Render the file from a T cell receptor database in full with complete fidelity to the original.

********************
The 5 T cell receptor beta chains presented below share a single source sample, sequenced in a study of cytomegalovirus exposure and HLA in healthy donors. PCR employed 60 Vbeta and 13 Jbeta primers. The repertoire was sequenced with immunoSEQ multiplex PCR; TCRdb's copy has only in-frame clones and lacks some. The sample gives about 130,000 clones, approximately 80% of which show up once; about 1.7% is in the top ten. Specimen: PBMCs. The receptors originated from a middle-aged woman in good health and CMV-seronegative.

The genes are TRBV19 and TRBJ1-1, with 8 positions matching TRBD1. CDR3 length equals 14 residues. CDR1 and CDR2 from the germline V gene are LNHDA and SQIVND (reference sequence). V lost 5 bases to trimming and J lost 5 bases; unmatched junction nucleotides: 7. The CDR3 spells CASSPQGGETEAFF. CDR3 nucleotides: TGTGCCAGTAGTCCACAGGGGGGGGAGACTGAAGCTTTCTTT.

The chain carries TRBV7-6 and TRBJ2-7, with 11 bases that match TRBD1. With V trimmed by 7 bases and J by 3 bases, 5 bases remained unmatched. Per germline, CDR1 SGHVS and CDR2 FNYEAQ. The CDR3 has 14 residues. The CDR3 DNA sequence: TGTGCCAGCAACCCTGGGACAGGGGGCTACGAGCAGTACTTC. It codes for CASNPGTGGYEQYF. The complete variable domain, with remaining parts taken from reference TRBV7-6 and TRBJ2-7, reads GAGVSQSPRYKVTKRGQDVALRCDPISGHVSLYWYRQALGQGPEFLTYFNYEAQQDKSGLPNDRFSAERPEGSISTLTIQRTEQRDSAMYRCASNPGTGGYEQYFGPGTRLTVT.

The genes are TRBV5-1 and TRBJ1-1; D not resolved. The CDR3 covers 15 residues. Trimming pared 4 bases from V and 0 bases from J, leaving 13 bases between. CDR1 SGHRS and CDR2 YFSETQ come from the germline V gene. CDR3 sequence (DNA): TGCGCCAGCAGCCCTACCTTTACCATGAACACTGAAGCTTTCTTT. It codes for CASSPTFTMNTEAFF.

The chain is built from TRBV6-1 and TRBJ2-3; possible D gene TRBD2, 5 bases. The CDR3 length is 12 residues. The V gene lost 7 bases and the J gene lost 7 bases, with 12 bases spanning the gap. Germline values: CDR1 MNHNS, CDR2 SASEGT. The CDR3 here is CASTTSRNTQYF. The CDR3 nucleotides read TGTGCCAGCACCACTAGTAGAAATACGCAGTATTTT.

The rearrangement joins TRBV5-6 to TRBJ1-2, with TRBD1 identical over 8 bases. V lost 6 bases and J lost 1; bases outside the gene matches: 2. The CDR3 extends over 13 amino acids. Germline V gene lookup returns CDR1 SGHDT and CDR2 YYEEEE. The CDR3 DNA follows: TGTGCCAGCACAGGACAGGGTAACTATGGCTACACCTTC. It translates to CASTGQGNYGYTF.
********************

The 5 T cell receptor beta chains presented below share a single source sample, sequenced in a study of cytomegalovirus exposure and HLA in healthy donors. PCR employed 60 Vbeta and 13 Jbeta primers. The repertoire was sequenced with immunoSEQ multiplex PCR; TCRdb's copy has only in-frame clones and lacks some. The sample gives about 130,000 clones, approximately 80% of which show up once; about 1.7% is in the top ten. Specimen: PBMCs. The receptors originated from a middle-aged woman in good health and CMV-seronegative.

The genes are TRBV19 and TRBJ1-1, with 8 positions matching TRBD1. CDR3 length equals 14 residues. CDR1 and CDR2 from the germline V gene are LNHDA and SQIVND (reference sequence). V lost 5 bases to trimming and J lost 5 bases; unmatched junction nucleotides: 7. The CDR3 spells CASSPQGGETEAFF. CDR3 nucleotides: TGTGCCAGTAGTCCACAGGGGGGGGAGACTGAAGCTTTCTTT.

The chain carries TRBV7-6 and TRBJ2-7, with 11 bases that match TRBD1. With V trimmed by 7 bases and J by 3 bases, 5 bases remained unmatched. Per germline, CDR1 SGHVS and CDR2 FNYEAQ. The CDR3 has 14 residues. The CDR3 DNA sequence: TGTGCCAGCAACCCTGGGACAGGGGGCTACGAGCAGTACTTC. It codes for CASNPGTGGYEQYF. The complete variable domain, with remaining parts taken from reference TRBV7-6 and TRBJ2-7, reads GAGVSQSPRYKVTKRGQDVALRCDPISGHVSLYWYRQALGQGPEFLTYFNYEAQQDKSGLPNDRFSAERPEGSISTLTIQRTEQRDSAMYRCASNPGTGGYEQYFGPGTRLTVT.

The genes are TRBV5-1 and TRBJ1-1; D not resolved. The CDR3 covers 15 residues. Trimming pared 4 bases from V and 0 bases from J, leaving 13 bases between. CDR1 SGHRS and CDR2 YFSETQ come from the germline V gene. CDR3 sequence (DNA): TGCGCCAGCAGCCCTACCTTTACCATGAACACTGAAGCTTTCTTT. It codes for CASSPTFTMNTEAFF.

The chain is built from TRBV6-1 and TRBJ2-3; possible D gene TRBD2, 5 bases. The CDR3 length is 12 residues. The V gene lost 7 bases and the J gene lost 7 bases, with 12 bases spanning the gap. Germline values: CDR1 MNHNS, CDR2 SASEGT. The CDR3 here is CASTTSRNTQYF. The CDR3 nucleotides read TGTGCCAGCACCACTAGTAGAAATACGCAGTATTTT.

The rearrangement joins TRBV5-6 to TRBJ1-2, with TRBD1 identical over 8 bases. V lost 6 bases and J lost 1; bases outside the gene matches: 2. The CDR3 extends over 13 amino acids. Germline V gene lookup returns CDR1 SGHDT and CDR2 YYEEEE. The CDR3 DNA follows: TGTGCCAGCACAGGACAGGGTAACTATGGCTACACCTTC. It translates to CASTGQGNYGYTF.